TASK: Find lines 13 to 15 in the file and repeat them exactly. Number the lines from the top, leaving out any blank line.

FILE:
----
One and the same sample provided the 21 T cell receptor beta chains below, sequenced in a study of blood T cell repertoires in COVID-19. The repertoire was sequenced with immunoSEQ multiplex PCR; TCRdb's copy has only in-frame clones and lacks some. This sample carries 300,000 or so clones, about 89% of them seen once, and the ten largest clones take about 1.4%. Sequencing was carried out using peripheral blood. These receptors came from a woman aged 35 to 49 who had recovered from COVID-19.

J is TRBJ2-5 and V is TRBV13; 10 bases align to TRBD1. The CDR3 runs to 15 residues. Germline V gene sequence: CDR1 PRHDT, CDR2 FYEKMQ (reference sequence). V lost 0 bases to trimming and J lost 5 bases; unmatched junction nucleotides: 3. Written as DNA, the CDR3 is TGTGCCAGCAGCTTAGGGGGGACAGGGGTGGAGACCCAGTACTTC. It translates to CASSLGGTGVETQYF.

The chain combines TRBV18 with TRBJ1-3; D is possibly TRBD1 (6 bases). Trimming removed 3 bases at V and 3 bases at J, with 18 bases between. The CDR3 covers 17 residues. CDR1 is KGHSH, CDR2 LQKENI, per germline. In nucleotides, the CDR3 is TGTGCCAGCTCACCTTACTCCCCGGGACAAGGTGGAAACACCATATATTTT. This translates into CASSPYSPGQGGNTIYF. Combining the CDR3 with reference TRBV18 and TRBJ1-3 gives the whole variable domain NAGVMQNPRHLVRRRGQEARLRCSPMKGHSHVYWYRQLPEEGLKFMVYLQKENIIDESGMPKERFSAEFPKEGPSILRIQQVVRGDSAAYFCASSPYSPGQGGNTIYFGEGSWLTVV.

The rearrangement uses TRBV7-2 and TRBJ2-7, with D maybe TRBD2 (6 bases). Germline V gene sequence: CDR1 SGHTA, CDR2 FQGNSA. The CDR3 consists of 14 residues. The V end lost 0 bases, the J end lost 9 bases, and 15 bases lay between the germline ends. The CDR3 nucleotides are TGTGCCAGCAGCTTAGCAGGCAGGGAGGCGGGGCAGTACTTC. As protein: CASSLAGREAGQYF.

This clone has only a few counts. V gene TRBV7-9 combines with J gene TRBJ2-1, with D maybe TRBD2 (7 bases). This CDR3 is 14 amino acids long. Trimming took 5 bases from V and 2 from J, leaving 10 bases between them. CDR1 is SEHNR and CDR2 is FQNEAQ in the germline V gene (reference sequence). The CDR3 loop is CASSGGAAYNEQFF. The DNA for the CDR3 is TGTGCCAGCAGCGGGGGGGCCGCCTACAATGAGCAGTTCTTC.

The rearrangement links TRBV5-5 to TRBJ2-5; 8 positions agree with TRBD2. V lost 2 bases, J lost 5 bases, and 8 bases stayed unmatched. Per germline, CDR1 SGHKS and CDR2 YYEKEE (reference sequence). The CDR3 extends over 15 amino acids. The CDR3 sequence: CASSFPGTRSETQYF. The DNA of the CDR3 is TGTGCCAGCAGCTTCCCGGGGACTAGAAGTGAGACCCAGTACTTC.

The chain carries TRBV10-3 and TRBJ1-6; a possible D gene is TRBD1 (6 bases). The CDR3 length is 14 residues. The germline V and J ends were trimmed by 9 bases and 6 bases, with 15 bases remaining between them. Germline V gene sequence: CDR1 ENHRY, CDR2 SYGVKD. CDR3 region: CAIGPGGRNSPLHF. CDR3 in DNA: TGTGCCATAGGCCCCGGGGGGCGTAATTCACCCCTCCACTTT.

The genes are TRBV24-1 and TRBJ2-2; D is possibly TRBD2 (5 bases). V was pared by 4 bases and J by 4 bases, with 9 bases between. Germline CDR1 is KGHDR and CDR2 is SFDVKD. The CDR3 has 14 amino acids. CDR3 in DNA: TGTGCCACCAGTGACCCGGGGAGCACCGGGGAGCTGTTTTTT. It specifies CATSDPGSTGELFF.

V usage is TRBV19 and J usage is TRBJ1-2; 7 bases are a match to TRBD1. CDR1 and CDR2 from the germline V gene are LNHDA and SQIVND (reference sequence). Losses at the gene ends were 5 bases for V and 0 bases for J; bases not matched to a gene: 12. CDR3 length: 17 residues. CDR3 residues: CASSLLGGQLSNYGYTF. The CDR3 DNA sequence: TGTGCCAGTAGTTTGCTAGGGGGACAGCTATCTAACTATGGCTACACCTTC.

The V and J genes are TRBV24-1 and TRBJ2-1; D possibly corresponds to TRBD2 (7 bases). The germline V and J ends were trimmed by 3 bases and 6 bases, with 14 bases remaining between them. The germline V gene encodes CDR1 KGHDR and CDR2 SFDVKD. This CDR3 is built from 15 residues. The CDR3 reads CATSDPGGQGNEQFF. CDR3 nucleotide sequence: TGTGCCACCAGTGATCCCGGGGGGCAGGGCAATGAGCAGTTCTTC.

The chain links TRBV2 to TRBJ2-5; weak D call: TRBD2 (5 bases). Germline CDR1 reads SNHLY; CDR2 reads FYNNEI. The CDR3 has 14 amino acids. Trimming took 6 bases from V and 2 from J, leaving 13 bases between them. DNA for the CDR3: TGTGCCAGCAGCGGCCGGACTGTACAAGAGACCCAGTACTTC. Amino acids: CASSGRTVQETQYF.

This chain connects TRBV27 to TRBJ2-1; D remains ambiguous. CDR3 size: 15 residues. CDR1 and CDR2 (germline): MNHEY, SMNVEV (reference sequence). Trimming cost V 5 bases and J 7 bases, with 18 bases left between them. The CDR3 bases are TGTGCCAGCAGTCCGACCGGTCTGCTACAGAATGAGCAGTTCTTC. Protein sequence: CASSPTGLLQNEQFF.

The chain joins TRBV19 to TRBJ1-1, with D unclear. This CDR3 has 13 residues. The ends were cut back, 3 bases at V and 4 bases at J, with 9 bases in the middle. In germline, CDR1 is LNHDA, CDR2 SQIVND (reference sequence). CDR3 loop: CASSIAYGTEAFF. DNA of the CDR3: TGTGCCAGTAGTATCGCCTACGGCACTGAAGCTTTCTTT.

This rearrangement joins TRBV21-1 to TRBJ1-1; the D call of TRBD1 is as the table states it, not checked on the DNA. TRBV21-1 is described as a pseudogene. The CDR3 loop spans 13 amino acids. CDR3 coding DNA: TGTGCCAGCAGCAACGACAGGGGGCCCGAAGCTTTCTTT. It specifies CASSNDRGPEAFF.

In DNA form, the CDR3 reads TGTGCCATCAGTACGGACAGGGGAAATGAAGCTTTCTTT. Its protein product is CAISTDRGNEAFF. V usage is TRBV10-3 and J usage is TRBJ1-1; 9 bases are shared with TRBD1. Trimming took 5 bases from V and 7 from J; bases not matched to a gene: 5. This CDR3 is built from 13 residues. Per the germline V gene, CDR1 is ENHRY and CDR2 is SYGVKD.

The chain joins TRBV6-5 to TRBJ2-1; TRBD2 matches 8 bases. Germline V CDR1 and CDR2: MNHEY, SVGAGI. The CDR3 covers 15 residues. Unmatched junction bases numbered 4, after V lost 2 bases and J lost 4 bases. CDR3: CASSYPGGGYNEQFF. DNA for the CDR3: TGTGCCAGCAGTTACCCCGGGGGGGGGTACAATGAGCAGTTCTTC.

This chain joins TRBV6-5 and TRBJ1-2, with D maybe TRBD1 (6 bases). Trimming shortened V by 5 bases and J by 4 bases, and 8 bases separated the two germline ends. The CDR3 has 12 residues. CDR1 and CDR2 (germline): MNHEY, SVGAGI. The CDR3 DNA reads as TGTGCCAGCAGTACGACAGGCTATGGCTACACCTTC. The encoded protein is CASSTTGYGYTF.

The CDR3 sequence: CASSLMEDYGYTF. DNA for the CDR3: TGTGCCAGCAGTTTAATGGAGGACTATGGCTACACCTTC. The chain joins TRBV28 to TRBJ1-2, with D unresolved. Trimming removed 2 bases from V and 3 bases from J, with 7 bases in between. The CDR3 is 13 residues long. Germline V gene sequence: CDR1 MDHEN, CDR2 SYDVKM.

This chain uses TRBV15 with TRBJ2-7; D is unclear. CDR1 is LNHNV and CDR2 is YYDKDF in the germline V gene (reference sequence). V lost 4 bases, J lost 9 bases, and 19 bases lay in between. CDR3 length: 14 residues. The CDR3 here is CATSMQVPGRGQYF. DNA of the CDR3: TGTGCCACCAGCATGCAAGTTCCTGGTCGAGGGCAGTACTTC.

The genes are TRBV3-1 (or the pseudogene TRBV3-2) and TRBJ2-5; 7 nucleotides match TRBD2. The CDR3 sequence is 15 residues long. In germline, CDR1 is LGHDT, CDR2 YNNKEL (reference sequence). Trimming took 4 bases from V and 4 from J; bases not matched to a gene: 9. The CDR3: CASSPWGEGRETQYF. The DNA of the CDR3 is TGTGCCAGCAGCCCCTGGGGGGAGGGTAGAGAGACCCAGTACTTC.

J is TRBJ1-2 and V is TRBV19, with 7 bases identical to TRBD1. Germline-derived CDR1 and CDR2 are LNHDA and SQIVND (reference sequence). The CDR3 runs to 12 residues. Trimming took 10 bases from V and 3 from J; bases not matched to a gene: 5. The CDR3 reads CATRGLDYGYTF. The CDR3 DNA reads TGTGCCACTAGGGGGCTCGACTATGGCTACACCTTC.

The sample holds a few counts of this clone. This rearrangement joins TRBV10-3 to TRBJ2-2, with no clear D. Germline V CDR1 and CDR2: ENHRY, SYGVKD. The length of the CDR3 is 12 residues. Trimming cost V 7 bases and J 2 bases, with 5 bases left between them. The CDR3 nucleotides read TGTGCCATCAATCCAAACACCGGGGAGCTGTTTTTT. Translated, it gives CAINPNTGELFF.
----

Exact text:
The chain joins TRBV19 to TRBJ1-1, with D unclear. This CDR3 has 13 residues. The ends were cut back, 3 bases at V and 4 bases at J, with 9 bases in the middle. In germline, CDR1 is LNHDA, CDR2 SQIVND (reference sequence). CDR3 loop: CASSIAYGTEAFF. DNA of the CDR3: TGTGCCAGTAGTATCGCCTACGGCACTGAAGCTTTCTTT.

This rearrangement joins TRBV21-1 to TRBJ1-1; the D call of TRBD1 is as the table states it, not checked on the DNA. TRBV21-1 is described as a pseudogene. The CDR3 loop spans 13 amino acids. CDR3 coding DNA: TGTGCCAGCAGCAACGACAGGGGGCCCGAAGCTTTCTTT. It specifies CASSNDRGPEAFF.

In DNA form, the CDR3 reads TGTGCCATCAGTACGGACAGGGGAAATGAAGCTTTCTTT. Its protein product is CAISTDRGNEAFF. V usage is TRBV10-3 and J usage is TRBJ1-1; 9 bases are shared with TRBD1. Trimming took 5 bases from V and 7 from J; bases not matched to a gene: 5. This CDR3 is built from 13 residues. Per the germline V gene, CDR1 is ENHRY and CDR2 is SYGVKD.